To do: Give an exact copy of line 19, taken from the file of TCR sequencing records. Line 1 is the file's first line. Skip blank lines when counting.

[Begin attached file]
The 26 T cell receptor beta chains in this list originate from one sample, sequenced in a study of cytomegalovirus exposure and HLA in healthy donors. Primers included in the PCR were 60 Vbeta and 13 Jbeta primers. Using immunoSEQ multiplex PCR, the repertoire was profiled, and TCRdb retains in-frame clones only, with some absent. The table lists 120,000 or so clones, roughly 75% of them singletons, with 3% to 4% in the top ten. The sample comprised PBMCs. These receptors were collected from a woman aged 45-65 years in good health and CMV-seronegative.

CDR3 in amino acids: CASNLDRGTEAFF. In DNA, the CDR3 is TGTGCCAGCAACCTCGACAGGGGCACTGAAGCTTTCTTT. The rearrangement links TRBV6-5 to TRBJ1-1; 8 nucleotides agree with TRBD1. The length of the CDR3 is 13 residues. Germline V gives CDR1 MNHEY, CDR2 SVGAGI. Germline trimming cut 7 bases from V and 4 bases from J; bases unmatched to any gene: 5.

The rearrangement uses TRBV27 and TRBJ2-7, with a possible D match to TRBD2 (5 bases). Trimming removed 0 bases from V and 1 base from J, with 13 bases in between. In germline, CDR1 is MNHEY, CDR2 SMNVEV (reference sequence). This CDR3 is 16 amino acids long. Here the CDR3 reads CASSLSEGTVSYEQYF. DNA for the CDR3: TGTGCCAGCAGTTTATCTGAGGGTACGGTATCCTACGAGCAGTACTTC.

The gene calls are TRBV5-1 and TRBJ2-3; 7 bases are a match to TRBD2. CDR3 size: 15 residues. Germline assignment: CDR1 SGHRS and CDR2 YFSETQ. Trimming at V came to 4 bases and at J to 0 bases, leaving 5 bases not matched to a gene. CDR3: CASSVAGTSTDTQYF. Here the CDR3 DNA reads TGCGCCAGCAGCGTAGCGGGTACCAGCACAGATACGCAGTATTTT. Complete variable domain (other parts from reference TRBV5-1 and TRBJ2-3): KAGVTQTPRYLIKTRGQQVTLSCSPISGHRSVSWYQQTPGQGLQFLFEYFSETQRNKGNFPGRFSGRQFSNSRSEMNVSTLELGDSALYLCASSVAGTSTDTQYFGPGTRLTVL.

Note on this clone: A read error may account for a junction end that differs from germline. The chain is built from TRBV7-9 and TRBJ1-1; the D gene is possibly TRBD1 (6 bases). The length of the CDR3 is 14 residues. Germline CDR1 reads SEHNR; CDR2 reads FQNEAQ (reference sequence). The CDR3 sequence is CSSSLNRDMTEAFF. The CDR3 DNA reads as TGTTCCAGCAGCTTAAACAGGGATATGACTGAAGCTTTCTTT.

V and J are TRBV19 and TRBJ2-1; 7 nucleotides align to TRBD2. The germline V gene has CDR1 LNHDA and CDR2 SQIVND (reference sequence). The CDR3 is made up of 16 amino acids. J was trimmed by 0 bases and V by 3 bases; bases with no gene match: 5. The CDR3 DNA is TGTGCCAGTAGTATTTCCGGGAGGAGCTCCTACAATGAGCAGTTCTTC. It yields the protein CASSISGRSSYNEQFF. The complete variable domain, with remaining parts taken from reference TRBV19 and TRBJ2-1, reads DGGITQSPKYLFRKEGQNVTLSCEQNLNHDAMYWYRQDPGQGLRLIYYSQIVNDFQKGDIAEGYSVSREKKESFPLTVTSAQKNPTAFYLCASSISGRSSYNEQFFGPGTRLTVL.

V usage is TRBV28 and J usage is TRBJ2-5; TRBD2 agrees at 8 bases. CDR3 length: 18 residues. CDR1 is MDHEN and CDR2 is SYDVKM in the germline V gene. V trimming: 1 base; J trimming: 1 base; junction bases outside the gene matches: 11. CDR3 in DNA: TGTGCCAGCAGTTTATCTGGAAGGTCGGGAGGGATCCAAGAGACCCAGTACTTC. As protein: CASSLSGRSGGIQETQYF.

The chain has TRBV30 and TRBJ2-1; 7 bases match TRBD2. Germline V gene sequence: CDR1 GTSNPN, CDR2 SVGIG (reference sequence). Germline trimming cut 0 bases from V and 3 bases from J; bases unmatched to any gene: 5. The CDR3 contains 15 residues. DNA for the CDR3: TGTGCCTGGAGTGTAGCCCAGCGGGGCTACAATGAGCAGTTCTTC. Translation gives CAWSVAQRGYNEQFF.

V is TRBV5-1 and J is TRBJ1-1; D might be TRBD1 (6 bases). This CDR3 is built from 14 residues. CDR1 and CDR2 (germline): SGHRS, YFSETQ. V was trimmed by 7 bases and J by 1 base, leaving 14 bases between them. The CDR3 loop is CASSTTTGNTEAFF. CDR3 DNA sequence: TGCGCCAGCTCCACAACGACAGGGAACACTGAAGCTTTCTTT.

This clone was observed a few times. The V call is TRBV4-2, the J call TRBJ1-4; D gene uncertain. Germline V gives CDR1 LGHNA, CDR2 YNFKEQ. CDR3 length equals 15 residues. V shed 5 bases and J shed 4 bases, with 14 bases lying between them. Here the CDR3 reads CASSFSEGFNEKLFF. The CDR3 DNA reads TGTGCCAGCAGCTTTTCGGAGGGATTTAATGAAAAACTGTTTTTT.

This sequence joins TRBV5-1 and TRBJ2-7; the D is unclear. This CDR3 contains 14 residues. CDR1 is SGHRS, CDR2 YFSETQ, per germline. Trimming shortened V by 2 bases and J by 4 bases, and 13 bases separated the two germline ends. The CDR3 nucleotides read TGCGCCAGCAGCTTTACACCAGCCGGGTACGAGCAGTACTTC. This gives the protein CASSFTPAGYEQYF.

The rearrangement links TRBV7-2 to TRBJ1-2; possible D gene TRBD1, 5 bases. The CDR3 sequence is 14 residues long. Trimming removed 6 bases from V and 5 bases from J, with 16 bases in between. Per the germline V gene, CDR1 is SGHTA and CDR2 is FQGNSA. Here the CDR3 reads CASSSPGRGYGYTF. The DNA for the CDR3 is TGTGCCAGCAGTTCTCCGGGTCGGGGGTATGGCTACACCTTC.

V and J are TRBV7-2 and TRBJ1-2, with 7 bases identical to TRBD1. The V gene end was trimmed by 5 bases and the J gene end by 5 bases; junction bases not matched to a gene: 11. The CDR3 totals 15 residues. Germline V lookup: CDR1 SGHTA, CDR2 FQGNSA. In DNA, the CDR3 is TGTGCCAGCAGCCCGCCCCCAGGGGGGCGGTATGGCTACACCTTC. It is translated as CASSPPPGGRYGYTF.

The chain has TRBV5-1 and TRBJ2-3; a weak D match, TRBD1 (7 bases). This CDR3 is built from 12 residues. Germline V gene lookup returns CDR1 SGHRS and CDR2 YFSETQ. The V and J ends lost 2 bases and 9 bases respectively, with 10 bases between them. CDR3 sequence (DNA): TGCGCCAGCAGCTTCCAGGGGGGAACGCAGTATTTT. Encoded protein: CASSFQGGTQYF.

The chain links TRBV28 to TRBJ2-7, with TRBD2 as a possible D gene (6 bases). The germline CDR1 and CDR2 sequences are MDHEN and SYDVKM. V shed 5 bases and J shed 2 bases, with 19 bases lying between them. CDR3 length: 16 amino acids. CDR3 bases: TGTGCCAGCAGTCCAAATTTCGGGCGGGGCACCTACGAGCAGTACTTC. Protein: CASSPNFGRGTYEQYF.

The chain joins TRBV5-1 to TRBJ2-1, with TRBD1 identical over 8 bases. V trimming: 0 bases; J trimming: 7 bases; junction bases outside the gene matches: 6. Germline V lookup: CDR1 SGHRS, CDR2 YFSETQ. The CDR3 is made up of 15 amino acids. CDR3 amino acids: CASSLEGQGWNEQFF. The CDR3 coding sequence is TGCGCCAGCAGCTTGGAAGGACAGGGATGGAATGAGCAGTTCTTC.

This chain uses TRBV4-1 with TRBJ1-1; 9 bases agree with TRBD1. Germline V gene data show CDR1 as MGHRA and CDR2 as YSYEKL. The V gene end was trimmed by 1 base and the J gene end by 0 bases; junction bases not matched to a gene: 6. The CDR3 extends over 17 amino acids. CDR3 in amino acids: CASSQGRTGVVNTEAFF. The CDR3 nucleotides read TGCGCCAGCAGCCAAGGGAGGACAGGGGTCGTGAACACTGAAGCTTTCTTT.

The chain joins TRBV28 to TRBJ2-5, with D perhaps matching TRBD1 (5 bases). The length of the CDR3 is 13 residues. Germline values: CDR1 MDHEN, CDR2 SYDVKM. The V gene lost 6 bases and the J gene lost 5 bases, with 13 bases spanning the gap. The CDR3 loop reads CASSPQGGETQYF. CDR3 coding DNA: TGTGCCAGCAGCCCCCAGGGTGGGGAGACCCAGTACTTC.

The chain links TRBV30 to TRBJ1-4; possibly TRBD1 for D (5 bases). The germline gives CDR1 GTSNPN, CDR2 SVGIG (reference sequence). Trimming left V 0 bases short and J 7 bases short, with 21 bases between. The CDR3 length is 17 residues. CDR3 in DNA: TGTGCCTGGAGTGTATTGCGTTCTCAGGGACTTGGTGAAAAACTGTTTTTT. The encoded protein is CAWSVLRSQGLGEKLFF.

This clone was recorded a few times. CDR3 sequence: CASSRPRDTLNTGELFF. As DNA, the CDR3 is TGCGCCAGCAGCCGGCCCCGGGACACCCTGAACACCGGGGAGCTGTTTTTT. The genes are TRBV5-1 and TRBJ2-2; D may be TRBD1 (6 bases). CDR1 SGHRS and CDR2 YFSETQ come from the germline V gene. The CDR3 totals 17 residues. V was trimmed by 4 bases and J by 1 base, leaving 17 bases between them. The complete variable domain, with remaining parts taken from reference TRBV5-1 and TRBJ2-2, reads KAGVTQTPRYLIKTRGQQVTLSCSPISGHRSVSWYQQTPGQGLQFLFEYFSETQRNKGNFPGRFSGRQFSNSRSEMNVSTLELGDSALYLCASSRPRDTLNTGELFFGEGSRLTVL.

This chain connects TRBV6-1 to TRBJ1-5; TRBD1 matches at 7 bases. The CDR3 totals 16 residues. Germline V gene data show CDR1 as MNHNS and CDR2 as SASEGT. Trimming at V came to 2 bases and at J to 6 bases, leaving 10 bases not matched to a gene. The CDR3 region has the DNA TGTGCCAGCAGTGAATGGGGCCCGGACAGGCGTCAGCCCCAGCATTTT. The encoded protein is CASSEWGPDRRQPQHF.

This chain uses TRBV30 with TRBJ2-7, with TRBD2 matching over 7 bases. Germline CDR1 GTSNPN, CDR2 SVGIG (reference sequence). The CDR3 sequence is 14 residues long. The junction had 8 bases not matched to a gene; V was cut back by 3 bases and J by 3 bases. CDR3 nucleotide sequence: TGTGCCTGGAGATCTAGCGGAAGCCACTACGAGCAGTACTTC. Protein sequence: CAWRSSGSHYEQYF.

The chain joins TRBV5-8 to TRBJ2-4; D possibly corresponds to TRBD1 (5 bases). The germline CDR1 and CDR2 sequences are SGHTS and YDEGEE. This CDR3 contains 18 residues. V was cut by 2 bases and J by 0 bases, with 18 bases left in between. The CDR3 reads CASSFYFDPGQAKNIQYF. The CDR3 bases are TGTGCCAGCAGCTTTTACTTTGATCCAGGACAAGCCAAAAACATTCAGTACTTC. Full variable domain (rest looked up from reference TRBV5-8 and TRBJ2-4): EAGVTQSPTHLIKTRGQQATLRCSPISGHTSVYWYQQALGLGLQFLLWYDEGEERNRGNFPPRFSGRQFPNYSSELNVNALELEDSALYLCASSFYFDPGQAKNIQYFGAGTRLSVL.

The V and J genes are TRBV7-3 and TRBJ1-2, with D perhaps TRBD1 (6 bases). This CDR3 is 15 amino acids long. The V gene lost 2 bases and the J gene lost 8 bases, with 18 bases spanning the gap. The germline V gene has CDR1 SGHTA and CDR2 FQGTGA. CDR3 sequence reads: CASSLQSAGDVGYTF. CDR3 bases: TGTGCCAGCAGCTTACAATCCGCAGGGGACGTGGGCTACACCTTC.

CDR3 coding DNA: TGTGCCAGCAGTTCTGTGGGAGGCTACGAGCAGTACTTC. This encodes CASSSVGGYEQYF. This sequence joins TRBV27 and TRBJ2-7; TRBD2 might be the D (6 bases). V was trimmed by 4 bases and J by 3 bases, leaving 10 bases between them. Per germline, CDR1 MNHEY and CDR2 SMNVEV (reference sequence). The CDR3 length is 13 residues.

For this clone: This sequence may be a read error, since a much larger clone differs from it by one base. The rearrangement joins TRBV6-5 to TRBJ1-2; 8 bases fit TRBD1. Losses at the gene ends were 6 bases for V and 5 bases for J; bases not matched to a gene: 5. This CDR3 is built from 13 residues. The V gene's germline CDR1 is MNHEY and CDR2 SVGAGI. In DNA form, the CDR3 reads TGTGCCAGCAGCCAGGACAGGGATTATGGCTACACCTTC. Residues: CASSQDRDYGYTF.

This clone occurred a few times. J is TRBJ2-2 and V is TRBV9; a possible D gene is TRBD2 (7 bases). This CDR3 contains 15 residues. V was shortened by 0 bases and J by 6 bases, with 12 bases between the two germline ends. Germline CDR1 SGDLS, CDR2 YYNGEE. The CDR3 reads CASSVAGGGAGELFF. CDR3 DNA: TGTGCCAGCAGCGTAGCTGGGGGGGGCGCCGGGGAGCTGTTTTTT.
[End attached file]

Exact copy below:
The chain links TRBV30 to TRBJ1-4; possibly TRBD1 for D (5 bases). The germline gives CDR1 GTSNPN, CDR2 SVGIG (reference sequence). Trimming left V 0 bases short and J 7 bases short, with 21 bases between. The CDR3 length is 17 residues. CDR3 in DNA: TGTGCCTGGAGTGTATTGCGTTCTCAGGGACTTGGTGAAAAACTGTTTTTT. The encoded protein is CAWSVLRSQGLGEKLFF.